Longer Looks: Ben Carson And Supplements; Fixing Chronic Fatigue; Mental Health
Each week, KHN's Shefali Luthra finds interesting reads from around the Web.
The Wall Street Journal:
Ben Carson Has Had Ties To Dietary Supplement Firm That Faced Legal Challenge
Faced with a prostate-cancer diagnosis more than a decade ago, Ben Carson, the Republican presidential hopeful and retired surgeon, consulted an unusual source: the medical director of a Texas company that sells nutritional supplements made of substances such as larch-tree bark and aloe vera extract. The company doctor “prescribed a regimen” of supplements, Mr. Carson told its sales associates in a 2004 speech. “Within about three weeks my symptoms went away, and I was really quite amazed,” he said to loud applause, according to a YouTube video of the event. (Mark Maremont, 10/5)
Share Your Doctor
It was like a bad sitcom: Everything Leo said, his wife Francine said the opposite. He went to the gym, he told me; not since Bush was President, she countered. They’d been going on like this since they entered the exam room. Leo and Francine regularly scheduled joint doctor’s appointments, but today was my first time seeing them—and one of my first times seeing two patients at once. ... the American Academy of Family Physicians estimates that around 10 percent of family physicians now give patients the option to share their appointments with people who have similar health issues. For doctors, the benefits are obvious: Shared appointments are efficient, allowing us to see more of our patients in a day. But shared appointments can be beneficial for patients, too, helping them to adopt healthy behaviors in a way that one-on-one visits don’t. (Ravi Parikh, 10/2)
The Washington Post:
I Put My Father In A Nursing Home At Age 98. Then I Brought Him Home.
After three months, it was becoming apparent that the facility’s $250 daily rate was not sustainable. Like many middle-class people, Dad had saved too much money to qualify for Medicaid but not enough to pay for a good nursing home for any length of time. Medicaid would have kicked in once Dad depleted his life savings and liquidated his assets — perhaps including his home, which we owned jointly — but he deeply wanted to preserve my inheritance to help ease the burden of my own aging. He also had no long-term care insurance. I faced a harsh choice: Empty both of our nest eggs to pay for the facility or bring him home. (Ronna Edelstein, 10/5)
This European Researcher Thinks Overeating Can Be Solved By Eating More Delicious Food
You're more likely to overindulge on an exquisite piece of chocolate cake than a bland cup of cottage cheese, right? Well, there's an emerging science that suggests the way we think about overeating is all wrong. People gorge not necessarily because food is delicious, the theory goes, but because food is flavorless. (Julia Belluz, 10/2)
The Washington Post:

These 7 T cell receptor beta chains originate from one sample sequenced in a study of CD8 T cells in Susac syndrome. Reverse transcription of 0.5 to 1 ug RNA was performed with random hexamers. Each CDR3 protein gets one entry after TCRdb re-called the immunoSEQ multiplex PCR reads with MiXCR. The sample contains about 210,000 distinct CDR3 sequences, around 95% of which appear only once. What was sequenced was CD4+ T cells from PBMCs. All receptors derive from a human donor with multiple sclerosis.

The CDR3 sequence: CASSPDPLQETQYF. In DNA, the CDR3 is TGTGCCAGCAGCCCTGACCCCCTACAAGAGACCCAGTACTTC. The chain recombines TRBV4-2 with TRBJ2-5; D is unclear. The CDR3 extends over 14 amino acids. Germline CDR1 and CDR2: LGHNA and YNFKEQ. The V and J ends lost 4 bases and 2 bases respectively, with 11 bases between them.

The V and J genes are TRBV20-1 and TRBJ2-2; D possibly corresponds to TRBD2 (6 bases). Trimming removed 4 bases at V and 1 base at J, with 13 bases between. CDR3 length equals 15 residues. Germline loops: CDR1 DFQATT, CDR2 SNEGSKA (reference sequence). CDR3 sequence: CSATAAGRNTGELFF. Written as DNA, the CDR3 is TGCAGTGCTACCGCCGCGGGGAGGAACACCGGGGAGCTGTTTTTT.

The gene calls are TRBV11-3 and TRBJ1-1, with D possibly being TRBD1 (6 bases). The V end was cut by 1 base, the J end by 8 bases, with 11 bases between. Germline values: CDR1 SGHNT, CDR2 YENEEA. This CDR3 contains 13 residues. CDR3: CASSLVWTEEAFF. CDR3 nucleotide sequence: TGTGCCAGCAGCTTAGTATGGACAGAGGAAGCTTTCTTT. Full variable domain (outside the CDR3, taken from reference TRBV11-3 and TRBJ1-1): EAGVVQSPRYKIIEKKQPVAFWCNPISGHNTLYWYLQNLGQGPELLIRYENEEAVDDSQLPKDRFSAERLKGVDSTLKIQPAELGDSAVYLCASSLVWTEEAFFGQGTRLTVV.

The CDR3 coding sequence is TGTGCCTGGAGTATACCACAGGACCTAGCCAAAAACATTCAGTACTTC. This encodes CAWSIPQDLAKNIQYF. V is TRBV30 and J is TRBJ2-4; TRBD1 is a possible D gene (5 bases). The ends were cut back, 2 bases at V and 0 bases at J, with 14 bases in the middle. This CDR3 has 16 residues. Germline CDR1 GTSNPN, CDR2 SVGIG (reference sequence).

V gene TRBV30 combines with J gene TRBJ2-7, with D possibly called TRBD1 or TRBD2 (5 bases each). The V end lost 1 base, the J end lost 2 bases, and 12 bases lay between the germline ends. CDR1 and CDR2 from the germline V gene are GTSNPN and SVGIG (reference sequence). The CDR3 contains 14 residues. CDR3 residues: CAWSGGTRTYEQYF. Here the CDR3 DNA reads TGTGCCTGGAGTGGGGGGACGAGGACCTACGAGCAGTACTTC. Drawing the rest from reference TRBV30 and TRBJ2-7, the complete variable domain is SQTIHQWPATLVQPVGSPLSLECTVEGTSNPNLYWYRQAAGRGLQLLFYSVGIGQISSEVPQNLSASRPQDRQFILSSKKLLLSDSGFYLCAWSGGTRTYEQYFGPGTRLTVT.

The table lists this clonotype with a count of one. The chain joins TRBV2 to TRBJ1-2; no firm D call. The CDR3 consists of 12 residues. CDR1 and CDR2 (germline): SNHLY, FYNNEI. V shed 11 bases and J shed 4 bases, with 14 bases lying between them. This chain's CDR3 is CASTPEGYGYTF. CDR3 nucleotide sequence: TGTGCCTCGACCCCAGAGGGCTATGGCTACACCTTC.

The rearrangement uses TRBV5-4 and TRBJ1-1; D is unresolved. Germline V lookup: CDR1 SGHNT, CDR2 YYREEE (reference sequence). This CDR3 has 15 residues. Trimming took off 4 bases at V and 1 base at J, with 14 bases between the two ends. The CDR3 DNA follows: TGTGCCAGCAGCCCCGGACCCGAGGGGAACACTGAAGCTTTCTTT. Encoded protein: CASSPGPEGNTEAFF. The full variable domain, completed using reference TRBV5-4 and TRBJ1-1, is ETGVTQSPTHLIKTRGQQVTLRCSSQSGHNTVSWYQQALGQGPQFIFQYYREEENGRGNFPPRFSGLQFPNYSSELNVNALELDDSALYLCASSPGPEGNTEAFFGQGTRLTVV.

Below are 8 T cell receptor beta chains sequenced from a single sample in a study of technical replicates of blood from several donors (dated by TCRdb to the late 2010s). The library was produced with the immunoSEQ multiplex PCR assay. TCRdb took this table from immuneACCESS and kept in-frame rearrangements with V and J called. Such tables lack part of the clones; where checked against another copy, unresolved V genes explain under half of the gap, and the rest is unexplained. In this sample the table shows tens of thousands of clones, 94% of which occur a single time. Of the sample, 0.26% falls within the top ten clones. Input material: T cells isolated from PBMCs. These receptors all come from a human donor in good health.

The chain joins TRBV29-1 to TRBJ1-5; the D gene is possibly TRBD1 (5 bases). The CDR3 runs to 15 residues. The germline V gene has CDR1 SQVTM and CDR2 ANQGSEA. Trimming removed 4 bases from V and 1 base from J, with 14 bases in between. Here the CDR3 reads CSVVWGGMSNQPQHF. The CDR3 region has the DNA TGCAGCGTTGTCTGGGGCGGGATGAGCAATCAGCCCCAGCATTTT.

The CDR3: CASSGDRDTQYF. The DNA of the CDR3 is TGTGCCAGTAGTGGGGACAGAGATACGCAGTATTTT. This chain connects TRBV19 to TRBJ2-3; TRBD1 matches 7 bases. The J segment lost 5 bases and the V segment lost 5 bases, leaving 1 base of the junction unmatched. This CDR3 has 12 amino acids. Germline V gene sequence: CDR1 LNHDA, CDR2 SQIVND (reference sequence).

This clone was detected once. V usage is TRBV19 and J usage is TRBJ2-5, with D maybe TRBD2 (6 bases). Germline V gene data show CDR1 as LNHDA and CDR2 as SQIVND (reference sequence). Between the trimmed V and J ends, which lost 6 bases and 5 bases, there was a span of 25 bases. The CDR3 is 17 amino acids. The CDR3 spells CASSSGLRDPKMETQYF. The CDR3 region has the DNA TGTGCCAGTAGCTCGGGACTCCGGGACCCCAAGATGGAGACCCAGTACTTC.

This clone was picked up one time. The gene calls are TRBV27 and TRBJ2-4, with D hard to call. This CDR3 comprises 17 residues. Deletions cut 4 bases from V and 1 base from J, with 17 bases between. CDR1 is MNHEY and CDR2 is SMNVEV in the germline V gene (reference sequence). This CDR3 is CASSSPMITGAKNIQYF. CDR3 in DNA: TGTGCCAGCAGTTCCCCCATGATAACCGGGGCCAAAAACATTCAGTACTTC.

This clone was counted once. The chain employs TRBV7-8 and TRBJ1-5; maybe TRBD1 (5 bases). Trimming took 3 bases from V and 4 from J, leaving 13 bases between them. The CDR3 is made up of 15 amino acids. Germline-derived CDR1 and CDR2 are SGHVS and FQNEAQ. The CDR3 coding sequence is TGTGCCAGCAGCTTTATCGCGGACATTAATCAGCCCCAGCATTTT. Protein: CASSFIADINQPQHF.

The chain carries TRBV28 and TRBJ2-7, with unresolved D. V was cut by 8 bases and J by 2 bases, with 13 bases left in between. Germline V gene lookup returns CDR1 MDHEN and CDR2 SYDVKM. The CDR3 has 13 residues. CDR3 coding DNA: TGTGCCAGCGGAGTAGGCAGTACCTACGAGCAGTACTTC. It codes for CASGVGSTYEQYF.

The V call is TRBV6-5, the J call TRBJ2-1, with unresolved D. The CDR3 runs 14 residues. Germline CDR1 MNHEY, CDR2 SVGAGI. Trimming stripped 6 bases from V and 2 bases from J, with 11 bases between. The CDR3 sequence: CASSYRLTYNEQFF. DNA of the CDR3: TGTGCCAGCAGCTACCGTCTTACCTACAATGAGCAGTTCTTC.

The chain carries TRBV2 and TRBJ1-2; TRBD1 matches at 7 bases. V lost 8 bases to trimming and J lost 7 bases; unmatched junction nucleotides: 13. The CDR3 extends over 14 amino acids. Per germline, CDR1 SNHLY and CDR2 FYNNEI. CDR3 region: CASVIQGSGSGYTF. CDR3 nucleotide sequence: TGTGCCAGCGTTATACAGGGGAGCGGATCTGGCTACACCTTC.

With His Son Terribly Ill, A Top Scientist Takes On Chronic Fatigue Syndrome
Before he got sick, Whitney Dafoe was an award-winning photographer and a world traveler. He’d helped build a nunnery in India, ridden a motorcycle in the Himalayas and visited all 50 American states. ... But now, at 31, Whitney lies in bed in a darkened room in his parents’ home, unable to talk, walk or eat. He is fed intravenously and is barely able to tolerate light, sounds or being touched. ... The IOM report notes that doctors often lack understanding of the condition and are often skeptical that it is a true medical condition, believing instead that it’s partially or wholly psychological. Some may therefore be surprised that the illness is now a major research focus for one of the world’s leading biomedical scientists. That scientist, Ronald W. Davis, is Whitney Dafoe’s father. (Miriam Tucker, 10/5)
When A Genetic ID Card Is The Difference Between Life And Death
SJS/TEN is a disease of devastating irony. Most cases happen when people take drugs that are meant to improve their health and their bodies revolt in catastrophic fashion. These hypersensitivity reactions are rare. They are only triggered by certain drugs, and only in people with specific genetic variants in a cluster of immunity genes. And over the past decade, scientists have identified many of these ruinous drug-gene combinations. Which means that SJS/TEN should be almost entirely preventable. (Ed Yong, 10/5)
Ann Romney On Her Battle With Multiple Sclerosis And The Race For The White House
Ann Romney, wife of former governor and Republican presidential candidate Mitt Romney, had what appeared to be the perfect life. In her new memoir, "In This Together: My Story," she writes about what it was like grappling her identity after being diagnosed with multiple sclerosis. (10/6)
And a video clip and podcast that are worth your time -
Last Week Tonight:
John Oliver explains how our national system of treating mental health works, or more often than not, how it doesn’t. (10/4)
Pay Patients, Save Money
We shop around when we get a plane ticket or buy a couch. But we spend thousands of dollars on health care without comparing prices. Today on the show: What happens if we pay patients when they choose the cheaper option?